King Rafa 2005 – ?
Can anyone stop a prepared Nadal on clay? That is a question that has been hounding professional tennis since 2005. There are a few scenarios for how Nadal might lose a match on clay, but these scenarios become even less likely when a match moves to a best of five set format. I think for someone to dethrone Nadal on clay, he will need to be a fitness freak and fighter a la Ferrer, have a return game somewhere along the lines of Murray or Nole’s, and be able to take control of points with massive ground strokes. I don’t see that player on tour right now. The junior ranks are where we are most likely to find a physical specimen who has enough of a willingness to fight to have a chance to dethrone Nadal. I hope that we get to see a young lion push Nadal rather than see injuries lead to the close of Rafa’s clay court dictatorship.
Scenarios for a Nadal Loss During The 2013 European Clay Court Season
Don’t Count on Seeing a lot of This
Being the best player in the world on clay does not preclude one or two losses. Here are some scenarios for Nadal losing matches during this European clay court season.
- Novak Djokovic has a great day. If Novak gets into enough of Rafa’s service games, even on clay, he can win matches. Odds: 20 to 35%
- Del Potro or Berdych follows the Soderling blueprint. Odds: 15% for a 2 out of 3 set match and 10% or less at Roland Garros.
- Federer has a day where he does not miss. Not missing on clay versus Nadal is not something we have seen from Federer. At 31, it is less likely. Odds: 2%
- Ferrer or another speedy baseliner takes advantage of a health ailment a la Juan Carlos Ferrero in 2008. Odds: 10% or Less
- Nadal loses after a long layoff. We saw this happen in Chile earlier this year. The problem for the tour is that Rafa’s team are not fools. He played the Latin American clay court circuit to avoid rust during the European clay court season. Even a rusty Nadal put together an impressive run in Latin America. Odds: N/A as he is not rusty
- Blue Clay – Nadal hated blue clay and lost on it last year. Odds: N/A blue clay is no longer a part of the tour
- A big server such as Isner or Raonic wins a match with a lot of tiebreaks. This could happen in a two out of three set scenario. It is hard for me to see Nadal lose 7-6, 3-6, 7-6, 7-6 at Roland Garros. Someone would have to serve out of his mind to pull this strategy off for three sets versus Nadal. Odds: 5 to 10%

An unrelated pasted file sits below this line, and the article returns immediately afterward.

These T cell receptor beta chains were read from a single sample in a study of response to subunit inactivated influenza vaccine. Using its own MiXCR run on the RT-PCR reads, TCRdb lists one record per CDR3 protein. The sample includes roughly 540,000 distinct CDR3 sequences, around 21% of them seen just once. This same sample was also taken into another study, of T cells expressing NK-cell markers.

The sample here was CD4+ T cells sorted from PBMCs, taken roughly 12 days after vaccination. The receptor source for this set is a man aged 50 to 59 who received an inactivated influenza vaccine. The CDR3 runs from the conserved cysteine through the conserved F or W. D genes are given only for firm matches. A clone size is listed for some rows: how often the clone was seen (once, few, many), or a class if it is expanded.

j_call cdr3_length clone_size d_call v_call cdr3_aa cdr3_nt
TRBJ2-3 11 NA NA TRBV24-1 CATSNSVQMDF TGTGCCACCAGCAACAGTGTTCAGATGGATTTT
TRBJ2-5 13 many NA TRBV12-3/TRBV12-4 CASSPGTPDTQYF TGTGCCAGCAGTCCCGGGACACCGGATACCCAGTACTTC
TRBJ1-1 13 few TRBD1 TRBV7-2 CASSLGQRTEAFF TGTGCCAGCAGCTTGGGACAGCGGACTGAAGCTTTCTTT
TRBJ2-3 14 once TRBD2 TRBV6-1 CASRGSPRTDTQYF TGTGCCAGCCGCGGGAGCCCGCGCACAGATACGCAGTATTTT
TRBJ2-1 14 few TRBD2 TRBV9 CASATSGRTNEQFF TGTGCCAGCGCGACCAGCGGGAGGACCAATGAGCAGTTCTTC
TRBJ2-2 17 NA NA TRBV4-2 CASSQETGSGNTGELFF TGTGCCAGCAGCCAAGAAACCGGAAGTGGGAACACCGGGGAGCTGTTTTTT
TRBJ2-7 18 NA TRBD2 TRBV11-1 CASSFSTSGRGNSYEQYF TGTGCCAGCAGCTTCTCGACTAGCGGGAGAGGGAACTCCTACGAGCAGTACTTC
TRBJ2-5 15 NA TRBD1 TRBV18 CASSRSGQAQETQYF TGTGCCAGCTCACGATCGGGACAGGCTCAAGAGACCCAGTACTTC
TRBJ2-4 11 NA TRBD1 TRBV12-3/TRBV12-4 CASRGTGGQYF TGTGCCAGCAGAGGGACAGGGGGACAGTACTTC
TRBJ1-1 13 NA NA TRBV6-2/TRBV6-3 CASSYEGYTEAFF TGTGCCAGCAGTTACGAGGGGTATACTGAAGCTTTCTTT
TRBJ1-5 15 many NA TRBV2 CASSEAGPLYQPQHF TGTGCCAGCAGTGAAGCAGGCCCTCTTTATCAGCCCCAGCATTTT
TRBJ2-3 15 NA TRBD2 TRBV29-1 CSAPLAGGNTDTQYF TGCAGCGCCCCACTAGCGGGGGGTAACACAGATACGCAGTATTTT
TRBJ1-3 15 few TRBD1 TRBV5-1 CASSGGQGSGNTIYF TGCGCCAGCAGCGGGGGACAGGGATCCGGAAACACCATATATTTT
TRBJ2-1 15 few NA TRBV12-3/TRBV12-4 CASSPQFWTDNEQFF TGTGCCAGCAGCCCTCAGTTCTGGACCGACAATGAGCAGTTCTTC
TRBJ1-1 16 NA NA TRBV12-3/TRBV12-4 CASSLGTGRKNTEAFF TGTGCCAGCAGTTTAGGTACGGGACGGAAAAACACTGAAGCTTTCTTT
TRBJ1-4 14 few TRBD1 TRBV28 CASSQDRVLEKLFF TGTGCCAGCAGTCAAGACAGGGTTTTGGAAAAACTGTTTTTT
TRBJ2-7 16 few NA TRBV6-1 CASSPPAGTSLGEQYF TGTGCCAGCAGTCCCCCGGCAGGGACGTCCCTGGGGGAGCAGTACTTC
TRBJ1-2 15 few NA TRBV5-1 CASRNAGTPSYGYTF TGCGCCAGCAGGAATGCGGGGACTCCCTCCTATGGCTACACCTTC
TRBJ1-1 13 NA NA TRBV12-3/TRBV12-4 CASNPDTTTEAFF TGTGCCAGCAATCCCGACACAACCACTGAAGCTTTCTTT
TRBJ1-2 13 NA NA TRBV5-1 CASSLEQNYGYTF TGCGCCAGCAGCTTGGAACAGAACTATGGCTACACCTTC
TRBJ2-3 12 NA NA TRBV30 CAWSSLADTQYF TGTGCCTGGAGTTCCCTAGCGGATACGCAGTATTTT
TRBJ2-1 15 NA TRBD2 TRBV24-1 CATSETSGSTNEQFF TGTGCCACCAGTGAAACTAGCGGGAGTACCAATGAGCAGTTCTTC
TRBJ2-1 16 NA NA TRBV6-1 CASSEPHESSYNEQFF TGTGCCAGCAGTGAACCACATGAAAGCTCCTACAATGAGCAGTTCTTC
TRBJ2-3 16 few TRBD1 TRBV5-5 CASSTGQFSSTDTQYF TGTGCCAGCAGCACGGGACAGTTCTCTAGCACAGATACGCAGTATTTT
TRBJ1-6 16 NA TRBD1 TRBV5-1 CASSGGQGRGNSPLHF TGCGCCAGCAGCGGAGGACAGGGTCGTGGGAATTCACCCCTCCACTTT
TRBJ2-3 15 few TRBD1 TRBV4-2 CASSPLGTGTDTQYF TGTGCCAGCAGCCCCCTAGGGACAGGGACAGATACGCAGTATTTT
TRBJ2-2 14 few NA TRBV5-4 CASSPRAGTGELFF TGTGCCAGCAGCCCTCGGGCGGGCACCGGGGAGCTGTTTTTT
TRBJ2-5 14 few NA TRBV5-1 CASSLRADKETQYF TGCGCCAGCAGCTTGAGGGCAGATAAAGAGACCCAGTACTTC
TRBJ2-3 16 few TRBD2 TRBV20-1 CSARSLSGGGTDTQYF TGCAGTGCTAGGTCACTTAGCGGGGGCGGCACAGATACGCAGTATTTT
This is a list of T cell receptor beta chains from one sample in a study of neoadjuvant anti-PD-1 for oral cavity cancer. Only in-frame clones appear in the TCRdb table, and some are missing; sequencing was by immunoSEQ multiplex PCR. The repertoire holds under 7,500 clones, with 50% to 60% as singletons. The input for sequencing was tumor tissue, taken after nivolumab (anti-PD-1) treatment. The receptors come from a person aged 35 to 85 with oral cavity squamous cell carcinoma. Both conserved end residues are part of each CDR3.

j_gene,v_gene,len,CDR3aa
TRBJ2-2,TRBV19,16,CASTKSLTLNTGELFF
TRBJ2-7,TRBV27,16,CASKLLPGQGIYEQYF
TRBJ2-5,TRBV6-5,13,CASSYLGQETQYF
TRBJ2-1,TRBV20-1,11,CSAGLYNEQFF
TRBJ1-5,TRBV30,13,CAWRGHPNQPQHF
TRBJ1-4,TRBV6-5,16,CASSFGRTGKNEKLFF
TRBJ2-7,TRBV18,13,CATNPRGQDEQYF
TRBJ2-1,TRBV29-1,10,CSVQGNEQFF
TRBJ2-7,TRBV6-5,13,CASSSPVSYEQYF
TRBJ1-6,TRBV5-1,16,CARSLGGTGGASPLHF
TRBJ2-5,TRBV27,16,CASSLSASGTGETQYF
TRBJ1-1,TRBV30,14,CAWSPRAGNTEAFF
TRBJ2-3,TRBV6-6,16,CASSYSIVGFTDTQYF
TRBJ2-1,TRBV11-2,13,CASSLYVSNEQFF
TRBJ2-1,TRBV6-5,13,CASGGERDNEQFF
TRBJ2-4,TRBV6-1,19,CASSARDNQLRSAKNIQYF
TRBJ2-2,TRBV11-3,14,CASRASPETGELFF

A Few Reasons for Nadal’s Clay Court Success
- An aggressive game that has a high margin for error. Nadal’s shots aggressively beat up his opponents. Yet, he makes few errors. It is a nice combination that few can achieve.
- Fitness and Mental Fight: Nadal will not give in, just ask Coria or Federer about 5 set matches on clay. Despite a history of injuries and knee issues, Nadal seems to have a high energy level during individual matches or tournaments. He may pay the price months later, but that fact does not help people win matches against him in the short term.
- His left-handedness is an edge. Most players work their opponent’s backhand. Playing Nadal means reversing the flow of shots one hits 90% of the time. Hitting into Nadal’s forehand is a poor idea. This is especially true on clay.
- Movement – Nadal not only plays with a high margin for error, but he can stay in points in which he is not dictating. This forces many players to try for even bigger shots or even more extreme angles. That only ratchets up their error totals and mental duress.
- Soft Courts: Nadal loves to compete and concentrates like no other on tour. Clay courts allow for him to utilize these skills with a minimal level of impact on his knees and feet. Rafa has tendonitis and has had two stress fractures in his feet. Clay does not prevent tweaking these conditions, but it minimizes their impact allowing for his competitive spirit and preternatural focus to be more or less uninterrupted by physical distress.